Particle physics research

The university welcomes the new headquarters of Europe’s largest public research institution

The co-location will strengthen collaboration between CNRS and the University of Melbourne on research projects, joint PhD opportunities and information exchange.

The National Center for Scientific Research (CNRS) will co-locate its representative office for Oceania at the University of Melbourne, fostering collaborations between the University and one of the world’s leading research institutions.

The Director General and President of the CNRS, Professor Antoine Petit, and representatives visited the Parkville campus last week as part of a CNRS delegation visiting Australia.

Professor Petit and University of Melbourne Deputy Vice-Chancellor (Research), Professor Jim McCluskey, also signed a Memorandum of Understanding, formalizing an ongoing research partnership that began in 2014.

Professor McCluskey said the presence of the CNRS on campus would create new opportunities for closer scientific collaboration between Australia, the region and France.

“Our research partnership with the CNRS is already producing fantastic results, especially in the development of our next generations of researchers through the joint PhD programme,” said Professor McCluskey.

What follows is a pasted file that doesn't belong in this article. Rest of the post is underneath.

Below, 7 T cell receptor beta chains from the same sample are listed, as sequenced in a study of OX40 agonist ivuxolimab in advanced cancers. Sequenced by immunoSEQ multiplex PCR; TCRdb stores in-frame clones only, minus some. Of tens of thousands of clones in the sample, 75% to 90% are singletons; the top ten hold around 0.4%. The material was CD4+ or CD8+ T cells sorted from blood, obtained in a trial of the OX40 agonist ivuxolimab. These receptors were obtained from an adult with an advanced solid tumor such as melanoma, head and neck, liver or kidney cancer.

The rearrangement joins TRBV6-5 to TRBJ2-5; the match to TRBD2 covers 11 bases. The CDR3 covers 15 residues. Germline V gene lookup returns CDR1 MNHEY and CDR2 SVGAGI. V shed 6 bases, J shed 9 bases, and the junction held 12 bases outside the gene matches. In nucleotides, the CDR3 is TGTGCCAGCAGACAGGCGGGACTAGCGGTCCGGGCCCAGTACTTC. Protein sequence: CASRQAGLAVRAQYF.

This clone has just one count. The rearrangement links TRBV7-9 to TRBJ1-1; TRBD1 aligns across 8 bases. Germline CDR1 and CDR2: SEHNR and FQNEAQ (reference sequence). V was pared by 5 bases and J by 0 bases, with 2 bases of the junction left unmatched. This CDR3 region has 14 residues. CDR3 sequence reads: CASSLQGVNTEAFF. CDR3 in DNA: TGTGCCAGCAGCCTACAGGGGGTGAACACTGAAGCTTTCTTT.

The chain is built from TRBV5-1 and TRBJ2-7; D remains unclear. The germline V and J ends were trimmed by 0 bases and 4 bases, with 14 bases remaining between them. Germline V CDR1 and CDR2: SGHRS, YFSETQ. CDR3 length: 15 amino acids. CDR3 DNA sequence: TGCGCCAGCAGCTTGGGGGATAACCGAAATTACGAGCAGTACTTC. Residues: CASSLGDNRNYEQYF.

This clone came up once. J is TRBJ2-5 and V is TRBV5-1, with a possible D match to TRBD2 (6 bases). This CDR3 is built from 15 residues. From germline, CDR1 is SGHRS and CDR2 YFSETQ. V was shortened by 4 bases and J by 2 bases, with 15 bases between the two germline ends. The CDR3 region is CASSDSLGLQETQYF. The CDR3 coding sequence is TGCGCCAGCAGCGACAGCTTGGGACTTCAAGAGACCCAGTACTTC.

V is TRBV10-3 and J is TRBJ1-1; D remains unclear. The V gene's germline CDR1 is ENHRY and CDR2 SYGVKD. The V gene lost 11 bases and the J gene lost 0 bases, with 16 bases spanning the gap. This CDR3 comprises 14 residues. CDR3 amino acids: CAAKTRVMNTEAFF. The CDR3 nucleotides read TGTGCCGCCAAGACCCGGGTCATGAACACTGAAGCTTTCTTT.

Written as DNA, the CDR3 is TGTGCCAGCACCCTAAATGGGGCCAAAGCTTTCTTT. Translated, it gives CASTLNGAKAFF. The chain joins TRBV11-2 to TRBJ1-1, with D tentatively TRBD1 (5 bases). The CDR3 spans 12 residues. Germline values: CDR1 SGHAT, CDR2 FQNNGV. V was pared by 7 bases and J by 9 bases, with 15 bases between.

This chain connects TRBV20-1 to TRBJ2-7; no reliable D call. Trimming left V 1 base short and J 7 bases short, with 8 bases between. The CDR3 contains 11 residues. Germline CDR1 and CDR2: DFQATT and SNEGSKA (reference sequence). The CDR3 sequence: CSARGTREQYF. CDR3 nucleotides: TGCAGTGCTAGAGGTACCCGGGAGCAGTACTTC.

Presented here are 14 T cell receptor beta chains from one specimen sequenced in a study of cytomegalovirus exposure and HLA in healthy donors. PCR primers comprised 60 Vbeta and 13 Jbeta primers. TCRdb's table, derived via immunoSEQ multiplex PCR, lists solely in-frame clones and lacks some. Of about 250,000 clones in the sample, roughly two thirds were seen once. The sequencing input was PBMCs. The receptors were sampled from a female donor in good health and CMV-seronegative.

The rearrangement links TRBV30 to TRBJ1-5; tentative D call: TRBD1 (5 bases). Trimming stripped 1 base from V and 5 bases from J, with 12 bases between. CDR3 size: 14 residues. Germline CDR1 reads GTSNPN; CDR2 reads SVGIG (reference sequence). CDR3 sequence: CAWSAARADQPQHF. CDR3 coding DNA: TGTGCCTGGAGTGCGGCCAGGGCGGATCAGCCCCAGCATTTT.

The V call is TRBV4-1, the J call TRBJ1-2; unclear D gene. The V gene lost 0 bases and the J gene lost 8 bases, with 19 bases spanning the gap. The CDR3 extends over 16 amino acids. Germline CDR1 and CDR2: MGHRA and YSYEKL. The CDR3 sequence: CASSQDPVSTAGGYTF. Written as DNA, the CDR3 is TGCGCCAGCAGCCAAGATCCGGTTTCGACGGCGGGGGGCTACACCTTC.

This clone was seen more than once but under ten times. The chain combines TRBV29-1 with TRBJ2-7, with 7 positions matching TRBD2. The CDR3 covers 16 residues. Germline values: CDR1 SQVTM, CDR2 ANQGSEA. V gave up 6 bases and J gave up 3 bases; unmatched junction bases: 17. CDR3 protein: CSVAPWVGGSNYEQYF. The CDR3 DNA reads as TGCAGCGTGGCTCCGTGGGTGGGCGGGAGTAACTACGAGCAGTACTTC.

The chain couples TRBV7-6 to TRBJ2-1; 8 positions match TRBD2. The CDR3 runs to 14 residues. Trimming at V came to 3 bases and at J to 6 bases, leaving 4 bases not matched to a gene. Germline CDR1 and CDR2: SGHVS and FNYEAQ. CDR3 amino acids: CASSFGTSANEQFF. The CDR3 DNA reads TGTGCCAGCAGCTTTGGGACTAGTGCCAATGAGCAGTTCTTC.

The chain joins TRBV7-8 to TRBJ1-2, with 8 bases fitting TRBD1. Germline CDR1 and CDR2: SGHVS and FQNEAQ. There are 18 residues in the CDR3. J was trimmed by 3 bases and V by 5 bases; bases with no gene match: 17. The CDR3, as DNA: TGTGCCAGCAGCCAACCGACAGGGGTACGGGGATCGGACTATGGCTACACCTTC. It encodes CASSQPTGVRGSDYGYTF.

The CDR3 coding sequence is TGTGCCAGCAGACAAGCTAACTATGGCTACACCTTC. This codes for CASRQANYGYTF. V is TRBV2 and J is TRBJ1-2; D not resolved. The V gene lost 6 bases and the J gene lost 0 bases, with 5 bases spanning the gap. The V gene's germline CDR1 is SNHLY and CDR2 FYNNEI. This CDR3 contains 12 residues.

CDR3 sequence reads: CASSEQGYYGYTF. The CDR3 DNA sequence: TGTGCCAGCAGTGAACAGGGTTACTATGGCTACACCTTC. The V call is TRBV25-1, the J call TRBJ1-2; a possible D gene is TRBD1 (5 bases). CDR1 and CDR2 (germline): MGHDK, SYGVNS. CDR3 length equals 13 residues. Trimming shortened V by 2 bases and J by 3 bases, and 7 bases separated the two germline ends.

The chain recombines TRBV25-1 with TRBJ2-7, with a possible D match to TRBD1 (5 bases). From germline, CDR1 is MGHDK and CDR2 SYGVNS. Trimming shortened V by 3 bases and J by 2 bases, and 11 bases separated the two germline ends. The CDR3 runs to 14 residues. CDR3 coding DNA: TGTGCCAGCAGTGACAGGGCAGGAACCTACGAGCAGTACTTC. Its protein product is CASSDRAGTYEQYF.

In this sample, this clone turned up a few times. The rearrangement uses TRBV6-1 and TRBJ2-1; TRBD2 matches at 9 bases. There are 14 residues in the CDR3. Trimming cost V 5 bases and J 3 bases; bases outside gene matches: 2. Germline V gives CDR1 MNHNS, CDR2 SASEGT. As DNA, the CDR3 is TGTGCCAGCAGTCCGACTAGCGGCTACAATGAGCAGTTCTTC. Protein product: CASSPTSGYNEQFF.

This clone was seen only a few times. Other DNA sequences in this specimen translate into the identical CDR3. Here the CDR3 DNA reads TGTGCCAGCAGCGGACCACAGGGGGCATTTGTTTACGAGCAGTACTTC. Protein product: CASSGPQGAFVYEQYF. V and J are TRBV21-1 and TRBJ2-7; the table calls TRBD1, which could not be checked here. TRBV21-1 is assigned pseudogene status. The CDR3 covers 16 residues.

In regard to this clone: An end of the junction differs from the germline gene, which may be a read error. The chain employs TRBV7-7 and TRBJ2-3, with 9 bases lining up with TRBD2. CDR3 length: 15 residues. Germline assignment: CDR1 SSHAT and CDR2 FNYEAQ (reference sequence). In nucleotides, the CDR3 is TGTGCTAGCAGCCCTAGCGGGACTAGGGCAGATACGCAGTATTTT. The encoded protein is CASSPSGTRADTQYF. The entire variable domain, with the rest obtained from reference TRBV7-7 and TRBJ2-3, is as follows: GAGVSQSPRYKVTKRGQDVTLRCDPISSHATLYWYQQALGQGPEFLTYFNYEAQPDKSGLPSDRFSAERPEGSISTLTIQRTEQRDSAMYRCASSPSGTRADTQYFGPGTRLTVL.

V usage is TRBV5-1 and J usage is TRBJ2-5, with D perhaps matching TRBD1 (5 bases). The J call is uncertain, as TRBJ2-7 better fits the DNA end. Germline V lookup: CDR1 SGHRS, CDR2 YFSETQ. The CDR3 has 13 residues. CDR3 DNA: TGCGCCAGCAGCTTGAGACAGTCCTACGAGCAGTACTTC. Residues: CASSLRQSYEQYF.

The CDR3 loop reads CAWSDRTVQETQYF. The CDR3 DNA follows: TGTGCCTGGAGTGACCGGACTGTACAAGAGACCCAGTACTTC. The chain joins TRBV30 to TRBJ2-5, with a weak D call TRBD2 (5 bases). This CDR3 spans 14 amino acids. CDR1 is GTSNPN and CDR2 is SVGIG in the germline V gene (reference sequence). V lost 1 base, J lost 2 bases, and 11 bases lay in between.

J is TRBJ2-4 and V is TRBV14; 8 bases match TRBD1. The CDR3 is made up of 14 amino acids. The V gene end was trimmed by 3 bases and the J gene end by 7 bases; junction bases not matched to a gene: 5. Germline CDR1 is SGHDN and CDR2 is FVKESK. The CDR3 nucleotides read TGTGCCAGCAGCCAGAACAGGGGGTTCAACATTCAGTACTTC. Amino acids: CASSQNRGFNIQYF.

“Having the CNRS, our main institutional collaborator in Europe, join us here in Parkville will open more doors and foster new collaborations.

Future collaborations will include research projects, joint doctoral opportunities, personnel and information exchanges, and shared events and publications.

Professor Petit considers that the co-location of the CNRS in Melbourne creates new possibilities for scientific progress throughout the ocean region.

“The new representative office in Melbourne will give the CNRS the opportunity to deepen our scientific partnerships with Oceania, and more particularly with Australia, which is a world leader in scientific research,” said Professor Petit.

The delegation visited the laboratory of the director of the Center for Particle Physics in Dark Matter, Professor Elisabetta Barberio, who works closely with CNRS academics to probe the nature of neutrinos and dark matter.

“It is very exciting to have the support of CNRS for our contribution to a major collaboration between science, engineering and industry to build the world’s largest liquid xenon experiment – DARWIN, a physics experiment underground probing the nature of neutrinos and dark matter,” Professor Barberio said. mentioned.